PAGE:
School named a Signature School semifinalist
Harrison High School Chior Director Lynn Fusco rehearses a music selection with her ninth-period chorus class. Photo by Matthew Brown/The Journal News.
On Feb. 10, the music world focuses on Los Angeles, and the 55th annual Grammy Awards.
Meanwhile, 2,800 miles away, from the bright lights and red carpet of the Staples Center, the staff and students at Harrison High School are already savoring their brush with the Grammy Awards: Harrison’s music program has been named a Grammy Signature School semifinalist, one of just 129 programs in the U.S. to be so honored by the Grammy Foundation.
Nominees include the school’s entire music program — the chorus, concert and marching bands, and string orchestra.
More than 20,000 schools applied for the Grammy Foundation’s designation, sending in paperwork detailing the training students receive, the commitment on the part of the district and community to maintain a vibrant music-education program, and the list of accolades the music program has earned.
In early December, Harrison learned it had made the cut, one of only 15 New York schools and the only one in the Lower Hudson Valley to be a semifinalist. Music teachers Fred Pasqua and Charles Briem (concert and marching bands), Lynn Fusco (choir), and Alanna Mackey (string orchestra) were invited to supplement their application with performance videos and more information that might bolster their case and make Harrison a finalist. Signature School finalists can earn grants ranging from $1,000 to $10,000.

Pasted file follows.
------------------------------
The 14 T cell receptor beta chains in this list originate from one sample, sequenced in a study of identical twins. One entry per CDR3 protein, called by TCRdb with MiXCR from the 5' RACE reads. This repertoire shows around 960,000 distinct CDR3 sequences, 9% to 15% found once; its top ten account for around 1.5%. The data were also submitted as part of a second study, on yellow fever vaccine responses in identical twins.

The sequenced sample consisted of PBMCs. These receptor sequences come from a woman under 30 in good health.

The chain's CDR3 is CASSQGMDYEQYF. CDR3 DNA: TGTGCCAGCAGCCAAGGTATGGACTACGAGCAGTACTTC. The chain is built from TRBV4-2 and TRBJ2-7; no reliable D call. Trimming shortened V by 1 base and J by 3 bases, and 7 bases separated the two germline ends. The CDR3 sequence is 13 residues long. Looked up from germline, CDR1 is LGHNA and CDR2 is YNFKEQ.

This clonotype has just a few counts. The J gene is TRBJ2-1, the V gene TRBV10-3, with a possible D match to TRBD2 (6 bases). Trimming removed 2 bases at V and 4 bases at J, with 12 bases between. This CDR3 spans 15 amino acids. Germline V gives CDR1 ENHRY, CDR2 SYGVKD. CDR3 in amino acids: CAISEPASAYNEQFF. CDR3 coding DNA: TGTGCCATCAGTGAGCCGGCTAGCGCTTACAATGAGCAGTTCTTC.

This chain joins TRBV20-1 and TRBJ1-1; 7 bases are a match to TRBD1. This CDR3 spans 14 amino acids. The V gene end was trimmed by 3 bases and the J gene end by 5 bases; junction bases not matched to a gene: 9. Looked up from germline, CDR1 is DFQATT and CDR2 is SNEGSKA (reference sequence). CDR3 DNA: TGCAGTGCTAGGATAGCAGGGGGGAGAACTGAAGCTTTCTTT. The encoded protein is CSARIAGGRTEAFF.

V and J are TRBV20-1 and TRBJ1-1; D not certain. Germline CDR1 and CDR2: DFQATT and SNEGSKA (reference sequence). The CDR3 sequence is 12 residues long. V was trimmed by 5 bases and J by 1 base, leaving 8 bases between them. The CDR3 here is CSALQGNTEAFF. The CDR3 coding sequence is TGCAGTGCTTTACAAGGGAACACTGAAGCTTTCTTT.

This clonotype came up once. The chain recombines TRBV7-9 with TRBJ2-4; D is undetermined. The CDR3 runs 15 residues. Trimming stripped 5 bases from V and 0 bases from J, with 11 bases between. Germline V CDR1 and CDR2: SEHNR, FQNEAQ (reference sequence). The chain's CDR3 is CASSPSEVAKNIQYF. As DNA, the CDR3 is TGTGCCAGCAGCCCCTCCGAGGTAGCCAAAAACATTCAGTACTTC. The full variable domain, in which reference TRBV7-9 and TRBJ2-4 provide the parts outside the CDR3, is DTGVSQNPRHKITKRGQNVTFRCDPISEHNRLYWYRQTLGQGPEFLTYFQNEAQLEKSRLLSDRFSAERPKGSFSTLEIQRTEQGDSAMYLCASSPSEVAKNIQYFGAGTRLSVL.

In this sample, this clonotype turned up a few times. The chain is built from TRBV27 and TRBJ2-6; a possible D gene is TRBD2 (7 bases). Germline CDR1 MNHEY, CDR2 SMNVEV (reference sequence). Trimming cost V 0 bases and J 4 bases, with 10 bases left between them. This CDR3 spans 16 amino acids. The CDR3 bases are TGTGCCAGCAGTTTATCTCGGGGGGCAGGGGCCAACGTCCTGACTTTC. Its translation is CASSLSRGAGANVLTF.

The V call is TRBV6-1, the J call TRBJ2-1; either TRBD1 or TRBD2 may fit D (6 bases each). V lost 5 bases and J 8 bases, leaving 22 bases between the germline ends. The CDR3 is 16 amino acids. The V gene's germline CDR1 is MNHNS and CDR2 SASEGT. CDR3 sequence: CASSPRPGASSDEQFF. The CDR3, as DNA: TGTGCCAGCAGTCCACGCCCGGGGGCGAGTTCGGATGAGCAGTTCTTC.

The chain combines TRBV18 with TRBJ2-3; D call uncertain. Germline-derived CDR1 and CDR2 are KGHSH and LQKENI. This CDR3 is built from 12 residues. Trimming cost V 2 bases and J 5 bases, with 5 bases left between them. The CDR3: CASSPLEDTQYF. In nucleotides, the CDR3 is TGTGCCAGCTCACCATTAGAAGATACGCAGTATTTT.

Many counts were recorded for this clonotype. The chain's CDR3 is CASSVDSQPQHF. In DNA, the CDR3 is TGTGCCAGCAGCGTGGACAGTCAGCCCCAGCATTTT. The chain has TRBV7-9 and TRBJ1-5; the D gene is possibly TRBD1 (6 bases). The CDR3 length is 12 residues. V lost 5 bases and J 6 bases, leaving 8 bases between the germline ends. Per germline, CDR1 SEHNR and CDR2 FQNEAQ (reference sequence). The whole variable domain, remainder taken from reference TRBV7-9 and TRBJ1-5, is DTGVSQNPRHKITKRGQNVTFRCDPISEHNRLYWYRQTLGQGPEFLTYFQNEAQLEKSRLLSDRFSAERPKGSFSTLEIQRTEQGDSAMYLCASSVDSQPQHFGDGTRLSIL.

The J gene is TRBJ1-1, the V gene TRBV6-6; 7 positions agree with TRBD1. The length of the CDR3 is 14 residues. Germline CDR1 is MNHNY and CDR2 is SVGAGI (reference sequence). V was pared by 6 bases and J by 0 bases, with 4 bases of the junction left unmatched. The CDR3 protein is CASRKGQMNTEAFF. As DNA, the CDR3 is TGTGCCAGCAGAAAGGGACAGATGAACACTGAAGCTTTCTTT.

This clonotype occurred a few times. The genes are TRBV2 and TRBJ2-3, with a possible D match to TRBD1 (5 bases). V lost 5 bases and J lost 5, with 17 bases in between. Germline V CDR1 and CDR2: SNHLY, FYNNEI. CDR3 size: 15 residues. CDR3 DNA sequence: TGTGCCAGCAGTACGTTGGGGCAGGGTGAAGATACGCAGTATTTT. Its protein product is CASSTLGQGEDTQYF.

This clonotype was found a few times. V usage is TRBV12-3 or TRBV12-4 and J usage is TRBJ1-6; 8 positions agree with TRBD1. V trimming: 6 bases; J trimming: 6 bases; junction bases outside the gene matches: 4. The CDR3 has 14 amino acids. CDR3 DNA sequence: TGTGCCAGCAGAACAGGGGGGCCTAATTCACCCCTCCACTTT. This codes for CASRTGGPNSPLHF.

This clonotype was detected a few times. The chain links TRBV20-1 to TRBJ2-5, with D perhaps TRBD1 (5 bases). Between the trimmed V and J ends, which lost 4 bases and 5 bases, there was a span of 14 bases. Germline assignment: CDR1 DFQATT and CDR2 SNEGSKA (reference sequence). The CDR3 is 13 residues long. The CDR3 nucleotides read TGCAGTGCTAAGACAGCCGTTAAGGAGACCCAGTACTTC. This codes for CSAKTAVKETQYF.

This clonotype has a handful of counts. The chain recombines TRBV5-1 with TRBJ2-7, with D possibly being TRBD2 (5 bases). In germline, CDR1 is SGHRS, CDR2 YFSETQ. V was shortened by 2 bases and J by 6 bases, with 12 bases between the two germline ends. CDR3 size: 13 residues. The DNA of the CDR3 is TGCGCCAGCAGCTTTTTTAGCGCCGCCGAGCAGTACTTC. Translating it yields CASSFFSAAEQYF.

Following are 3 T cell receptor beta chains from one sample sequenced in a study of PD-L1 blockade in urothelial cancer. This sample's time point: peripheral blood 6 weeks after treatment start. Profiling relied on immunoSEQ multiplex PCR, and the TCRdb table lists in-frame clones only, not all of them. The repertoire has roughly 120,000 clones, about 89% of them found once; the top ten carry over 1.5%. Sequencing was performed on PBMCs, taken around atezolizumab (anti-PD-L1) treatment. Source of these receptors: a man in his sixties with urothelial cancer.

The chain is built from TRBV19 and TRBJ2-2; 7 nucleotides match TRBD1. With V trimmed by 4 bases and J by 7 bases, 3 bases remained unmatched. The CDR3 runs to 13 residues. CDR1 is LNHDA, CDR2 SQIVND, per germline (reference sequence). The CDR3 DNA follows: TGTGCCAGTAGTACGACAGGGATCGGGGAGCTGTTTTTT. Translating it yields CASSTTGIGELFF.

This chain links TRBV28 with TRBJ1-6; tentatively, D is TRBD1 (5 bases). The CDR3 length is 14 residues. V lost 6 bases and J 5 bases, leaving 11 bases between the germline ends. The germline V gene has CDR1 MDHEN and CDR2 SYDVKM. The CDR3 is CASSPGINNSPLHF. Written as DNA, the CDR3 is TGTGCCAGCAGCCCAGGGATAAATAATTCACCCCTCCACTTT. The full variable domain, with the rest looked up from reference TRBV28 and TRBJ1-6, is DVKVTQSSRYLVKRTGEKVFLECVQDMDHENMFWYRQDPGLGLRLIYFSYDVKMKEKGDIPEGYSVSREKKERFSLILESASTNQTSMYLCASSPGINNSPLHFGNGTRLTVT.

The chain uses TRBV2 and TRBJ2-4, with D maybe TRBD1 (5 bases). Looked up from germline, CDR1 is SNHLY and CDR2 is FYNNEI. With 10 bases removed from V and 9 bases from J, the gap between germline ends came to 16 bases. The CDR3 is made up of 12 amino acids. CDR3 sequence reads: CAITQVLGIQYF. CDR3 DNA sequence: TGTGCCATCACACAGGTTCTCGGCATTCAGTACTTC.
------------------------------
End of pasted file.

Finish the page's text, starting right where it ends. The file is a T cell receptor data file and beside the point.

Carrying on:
The semifinalist schools will have to wait longer than Jay-Z and Mumford & Sons: The Grammy Foundation announces its finalists in mid-to-late March, says Grammy spokeswoman Chris Cassidy.
Staff and students say it’s an honor just to be nominated.
“Like any other competition or award, you want to be on the top of the heap,” says band director Pasqua, “but we’re thrilled to be where we are. It’s a very good heap, to be one of 129 schools out of 20,000.
“We could do concerts here until we’re blue in the face and go to all kinds of competitions and everyone would say ‘Oh, that’s nice.’ But when you say ‘Grammy,’ everyone knows what that is. That’s the difference.”
The distinction is good for the kids, Pasqua adds.
“We try to teach them the love of music and their intrinsic motivation, but when something like this pops up, it really is nice.”
Pasqua estimates that one in four Harrison students is involved in music in one form or another.
“There’s a lot of interest among parents and the district for us to do well,” Pasqua says. “It’s kind of unique in these times, when everyone’s afraid of budget and looking for places to cut, we have a superintendent, Louis Wool, who has gone out of his way to preserve the arts,” Pasqua says. “We owe a great deal to him for that.”
Lynn Fusco, the chorus director, says knowing that the arts are important in Harrison means anything is possible.
“Anything we want to try, in terms of new fund-raisers we’d like to do with the kids, is supported. Trips are always supported. “Any supplies we need — instruments, music — the administration and the community is tremendously supportive. We’re a really busy department and we can be busy because of that support.”
Harrison students have performed at Heritage Music Festivals in Atlanta and Chicago and the chorus and orchestra will head to Boston in the spring. The marching band was one of 15 bands nationwide selected to perform at the 50th anniversary of the Arizona Memorial in Pearl Harbor, Hawaii, in December.
The music program also includes small ensembles, such as the Madrigal Singers, Jazz Band and Jazz Chorus.
Harrison junior Halle Mastroberardino, 16, (above) is an alto in the chorus.
“(The Grammy honor) is really exciting because music is so important to us,” she says. “It’s a great honor. To be recognized on a grander scale for what we do and the talent we have is very exciting.”
On any given afternoon from 1:50 to 2:30, walk down Harrison’s A Wing — a corridor that is fairly short in distance but long on talent and determination — and you’ll hear music of all stripes.